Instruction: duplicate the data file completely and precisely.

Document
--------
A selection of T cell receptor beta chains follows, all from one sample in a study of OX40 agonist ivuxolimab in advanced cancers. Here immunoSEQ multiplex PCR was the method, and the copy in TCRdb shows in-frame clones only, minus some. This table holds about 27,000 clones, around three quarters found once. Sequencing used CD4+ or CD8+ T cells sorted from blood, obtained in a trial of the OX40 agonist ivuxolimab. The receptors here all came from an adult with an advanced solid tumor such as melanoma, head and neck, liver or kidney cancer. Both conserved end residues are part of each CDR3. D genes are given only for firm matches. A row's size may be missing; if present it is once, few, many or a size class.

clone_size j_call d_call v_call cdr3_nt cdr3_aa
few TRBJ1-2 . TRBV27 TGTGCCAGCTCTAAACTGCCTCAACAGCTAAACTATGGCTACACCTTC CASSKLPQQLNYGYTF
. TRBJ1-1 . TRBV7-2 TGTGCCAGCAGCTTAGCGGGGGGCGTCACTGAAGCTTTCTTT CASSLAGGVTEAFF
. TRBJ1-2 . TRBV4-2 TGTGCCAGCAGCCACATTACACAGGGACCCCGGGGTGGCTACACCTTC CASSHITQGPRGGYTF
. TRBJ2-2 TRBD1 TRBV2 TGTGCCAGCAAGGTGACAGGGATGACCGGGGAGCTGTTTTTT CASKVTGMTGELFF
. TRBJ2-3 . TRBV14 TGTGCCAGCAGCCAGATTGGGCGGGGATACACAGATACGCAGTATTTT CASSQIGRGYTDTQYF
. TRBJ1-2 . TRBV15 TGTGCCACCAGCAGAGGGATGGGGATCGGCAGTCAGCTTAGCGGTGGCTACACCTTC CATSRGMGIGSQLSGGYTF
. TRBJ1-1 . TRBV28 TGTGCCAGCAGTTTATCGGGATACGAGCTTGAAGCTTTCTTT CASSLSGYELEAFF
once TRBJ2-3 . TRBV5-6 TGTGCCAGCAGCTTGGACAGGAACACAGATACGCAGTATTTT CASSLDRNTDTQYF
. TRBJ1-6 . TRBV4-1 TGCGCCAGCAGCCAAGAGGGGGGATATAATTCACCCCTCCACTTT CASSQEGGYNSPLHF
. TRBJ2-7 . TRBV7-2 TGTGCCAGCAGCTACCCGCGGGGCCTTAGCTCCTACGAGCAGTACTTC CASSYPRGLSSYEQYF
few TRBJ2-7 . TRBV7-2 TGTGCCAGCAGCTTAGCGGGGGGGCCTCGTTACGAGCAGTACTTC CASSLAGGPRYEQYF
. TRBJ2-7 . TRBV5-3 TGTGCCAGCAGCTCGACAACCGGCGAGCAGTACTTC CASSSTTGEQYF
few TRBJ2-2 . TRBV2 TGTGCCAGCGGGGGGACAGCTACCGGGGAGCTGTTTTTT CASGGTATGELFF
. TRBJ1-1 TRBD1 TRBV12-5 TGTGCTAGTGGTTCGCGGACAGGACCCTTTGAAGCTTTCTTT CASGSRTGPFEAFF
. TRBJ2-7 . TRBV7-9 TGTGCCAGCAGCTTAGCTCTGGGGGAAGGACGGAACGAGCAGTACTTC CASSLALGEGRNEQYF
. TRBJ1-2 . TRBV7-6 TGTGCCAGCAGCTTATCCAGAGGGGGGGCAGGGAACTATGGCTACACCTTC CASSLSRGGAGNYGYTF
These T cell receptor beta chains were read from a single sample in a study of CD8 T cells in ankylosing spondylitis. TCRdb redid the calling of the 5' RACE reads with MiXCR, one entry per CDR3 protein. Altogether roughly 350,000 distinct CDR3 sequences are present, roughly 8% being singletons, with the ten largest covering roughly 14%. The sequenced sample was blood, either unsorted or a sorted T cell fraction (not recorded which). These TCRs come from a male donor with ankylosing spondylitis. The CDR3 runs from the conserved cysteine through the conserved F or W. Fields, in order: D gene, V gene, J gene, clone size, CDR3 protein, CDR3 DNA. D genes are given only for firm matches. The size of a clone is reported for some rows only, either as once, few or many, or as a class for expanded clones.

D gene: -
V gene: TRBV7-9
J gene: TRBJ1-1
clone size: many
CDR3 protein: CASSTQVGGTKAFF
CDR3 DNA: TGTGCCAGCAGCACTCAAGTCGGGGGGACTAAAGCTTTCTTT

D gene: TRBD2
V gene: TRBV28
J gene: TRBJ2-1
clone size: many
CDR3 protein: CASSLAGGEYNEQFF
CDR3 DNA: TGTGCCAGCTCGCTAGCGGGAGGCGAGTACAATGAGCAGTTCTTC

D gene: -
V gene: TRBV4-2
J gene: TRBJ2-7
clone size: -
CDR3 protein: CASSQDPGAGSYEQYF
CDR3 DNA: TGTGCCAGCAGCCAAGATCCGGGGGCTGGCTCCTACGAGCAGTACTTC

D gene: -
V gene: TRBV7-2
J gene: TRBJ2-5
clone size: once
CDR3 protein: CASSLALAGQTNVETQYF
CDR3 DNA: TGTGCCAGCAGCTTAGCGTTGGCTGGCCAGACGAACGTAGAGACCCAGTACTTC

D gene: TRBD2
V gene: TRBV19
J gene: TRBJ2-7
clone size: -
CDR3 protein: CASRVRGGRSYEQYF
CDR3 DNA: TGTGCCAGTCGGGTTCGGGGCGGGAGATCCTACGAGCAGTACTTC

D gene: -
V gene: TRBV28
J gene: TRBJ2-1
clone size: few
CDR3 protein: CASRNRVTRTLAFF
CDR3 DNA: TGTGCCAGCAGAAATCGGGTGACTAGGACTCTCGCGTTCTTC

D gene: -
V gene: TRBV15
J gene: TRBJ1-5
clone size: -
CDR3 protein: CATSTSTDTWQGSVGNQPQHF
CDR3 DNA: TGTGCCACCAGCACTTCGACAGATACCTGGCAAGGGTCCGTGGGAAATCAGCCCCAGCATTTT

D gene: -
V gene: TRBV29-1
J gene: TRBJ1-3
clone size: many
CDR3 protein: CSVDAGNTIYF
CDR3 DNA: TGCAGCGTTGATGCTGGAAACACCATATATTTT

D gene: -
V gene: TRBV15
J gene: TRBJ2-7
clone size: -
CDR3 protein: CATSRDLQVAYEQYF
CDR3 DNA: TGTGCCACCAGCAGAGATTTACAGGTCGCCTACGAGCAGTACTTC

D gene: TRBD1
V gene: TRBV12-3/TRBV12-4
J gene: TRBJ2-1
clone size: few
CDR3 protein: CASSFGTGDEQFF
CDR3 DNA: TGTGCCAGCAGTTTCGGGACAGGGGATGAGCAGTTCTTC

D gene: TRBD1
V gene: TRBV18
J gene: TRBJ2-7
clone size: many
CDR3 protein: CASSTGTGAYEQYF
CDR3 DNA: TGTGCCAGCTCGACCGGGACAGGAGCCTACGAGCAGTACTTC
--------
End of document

A selection of T cell receptor beta chains follows, all from one sample in a study of OX40 agonist ivuxolimab in advanced cancers. Here immunoSEQ multiplex PCR was the method, and the copy in TCRdb shows in-frame clones only, minus some. This table holds about 27,000 clones, around three quarters found once. Sequencing used CD4+ or CD8+ T cells sorted from blood, obtained in a trial of the OX40 agonist ivuxolimab. The receptors here all came from an adult with an advanced solid tumor such as melanoma, head and neck, liver or kidney cancer. Both conserved end residues are part of each CDR3. D genes are given only for firm matches. A row's size may be missing; if present it is once, few, many or a size class.

clone_size j_call d_call v_call cdr3_nt cdr3_aa
few TRBJ1-2 . TRBV27 TGTGCCAGCTCTAAACTGCCTCAACAGCTAAACTATGGCTACACCTTC CASSKLPQQLNYGYTF
. TRBJ1-1 . TRBV7-2 TGTGCCAGCAGCTTAGCGGGGGGCGTCACTGAAGCTTTCTTT CASSLAGGVTEAFF
. TRBJ1-2 . TRBV4-2 TGTGCCAGCAGCCACATTACACAGGGACCCCGGGGTGGCTACACCTTC CASSHITQGPRGGYTF
. TRBJ2-2 TRBD1 TRBV2 TGTGCCAGCAAGGTGACAGGGATGACCGGGGAGCTGTTTTTT CASKVTGMTGELFF
. TRBJ2-3 . TRBV14 TGTGCCAGCAGCCAGATTGGGCGGGGATACACAGATACGCAGTATTTT CASSQIGRGYTDTQYF
. TRBJ1-2 . TRBV15 TGTGCCACCAGCAGAGGGATGGGGATCGGCAGTCAGCTTAGCGGTGGCTACACCTTC CATSRGMGIGSQLSGGYTF
. TRBJ1-1 . TRBV28 TGTGCCAGCAGTTTATCGGGATACGAGCTTGAAGCTTTCTTT CASSLSGYELEAFF
once TRBJ2-3 . TRBV5-6 TGTGCCAGCAGCTTGGACAGGAACACAGATACGCAGTATTTT CASSLDRNTDTQYF
. TRBJ1-6 . TRBV4-1 TGCGCCAGCAGCCAAGAGGGGGGATATAATTCACCCCTCCACTTT CASSQEGGYNSPLHF
. TRBJ2-7 . TRBV7-2 TGTGCCAGCAGCTACCCGCGGGGCCTTAGCTCCTACGAGCAGTACTTC CASSYPRGLSSYEQYF
few TRBJ2-7 . TRBV7-2 TGTGCCAGCAGCTTAGCGGGGGGGCCTCGTTACGAGCAGTACTTC CASSLAGGPRYEQYF
. TRBJ2-7 . TRBV5-3 TGTGCCAGCAGCTCGACAACCGGCGAGCAGTACTTC CASSSTTGEQYF
few TRBJ2-2 . TRBV2 TGTGCCAGCGGGGGGACAGCTACCGGGGAGCTGTTTTTT CASGGTATGELFF
. TRBJ1-1 TRBD1 TRBV12-5 TGTGCTAGTGGTTCGCGGACAGGACCCTTTGAAGCTTTCTTT CASGSRTGPFEAFF
. TRBJ2-7 . TRBV7-9 TGTGCCAGCAGCTTAGCTCTGGGGGAAGGACGGAACGAGCAGTACTTC CASSLALGEGRNEQYF
. TRBJ1-2 . TRBV7-6 TGTGCCAGCAGCTTATCCAGAGGGGGGGCAGGGAACTATGGCTACACCTTC CASSLSRGGAGNYGYTF
These T cell receptor beta chains were read from a single sample in a study of CD8 T cells in ankylosing spondylitis. TCRdb redid the calling of the 5' RACE reads with MiXCR, one entry per CDR3 protein. Altogether roughly 350,000 distinct CDR3 sequences are present, roughly 8% being singletons, with the ten largest covering roughly 14%. The sequenced sample was blood, either unsorted or a sorted T cell fraction (not recorded which). These TCRs come from a male donor with ankylosing spondylitis. The CDR3 runs from the conserved cysteine through the conserved F or W. Fields, in order: D gene, V gene, J gene, clone size, CDR3 protein, CDR3 DNA. D genes are given only for firm matches. The size of a clone is reported for some rows only, either as once, few or many, or as a class for expanded clones.

D gene: -
V gene: TRBV7-9
J gene: TRBJ1-1
clone size: many
CDR3 protein: CASSTQVGGTKAFF
CDR3 DNA: TGTGCCAGCAGCACTCAAGTCGGGGGGACTAAAGCTTTCTTT

D gene: TRBD2
V gene: TRBV28
J gene: TRBJ2-1
clone size: many
CDR3 protein: CASSLAGGEYNEQFF
CDR3 DNA: TGTGCCAGCTCGCTAGCGGGAGGCGAGTACAATGAGCAGTTCTTC

D gene: -
V gene: TRBV4-2
J gene: TRBJ2-7
clone size: -
CDR3 protein: CASSQDPGAGSYEQYF
CDR3 DNA: TGTGCCAGCAGCCAAGATCCGGGGGCTGGCTCCTACGAGCAGTACTTC

D gene: -
V gene: TRBV7-2
J gene: TRBJ2-5
clone size: once
CDR3 protein: CASSLALAGQTNVETQYF
CDR3 DNA: TGTGCCAGCAGCTTAGCGTTGGCTGGCCAGACGAACGTAGAGACCCAGTACTTC

D gene: TRBD2
V gene: TRBV19
J gene: TRBJ2-7
clone size: -
CDR3 protein: CASRVRGGRSYEQYF
CDR3 DNA: TGTGCCAGTCGGGTTCGGGGCGGGAGATCCTACGAGCAGTACTTC

D gene: -
V gene: TRBV28
J gene: TRBJ2-1
clone size: few
CDR3 protein: CASRNRVTRTLAFF
CDR3 DNA: TGTGCCAGCAGAAATCGGGTGACTAGGACTCTCGCGTTCTTC

D gene: -
V gene: TRBV15
J gene: TRBJ1-5
clone size: -
CDR3 protein: CATSTSTDTWQGSVGNQPQHF
CDR3 DNA: TGTGCCACCAGCACTTCGACAGATACCTGGCAAGGGTCCGTGGGAAATCAGCCCCAGCATTTT

D gene: -
V gene: TRBV29-1
J gene: TRBJ1-3
clone size: many
CDR3 protein: CSVDAGNTIYF
CDR3 DNA: TGCAGCGTTGATGCTGGAAACACCATATATTTT

D gene: -
V gene: TRBV15
J gene: TRBJ2-7
clone size: -
CDR3 protein: CATSRDLQVAYEQYF
CDR3 DNA: TGTGCCACCAGCAGAGATTTACAGGTCGCCTACGAGCAGTACTTC

D gene: TRBD1
V gene: TRBV12-3/TRBV12-4
J gene: TRBJ2-1
clone size: few
CDR3 protein: CASSFGTGDEQFF
CDR3 DNA: TGTGCCAGCAGTTTCGGGACAGGGGATGAGCAGTTCTTC

D gene: TRBD1
V gene: TRBV18
J gene: TRBJ2-7
clone size: many
CDR3 protein: CASSTGTGAYEQYF
CDR3 DNA: TGTGCCAGCTCGACCGGGACAGGAGCCTACGAGCAGTACTTC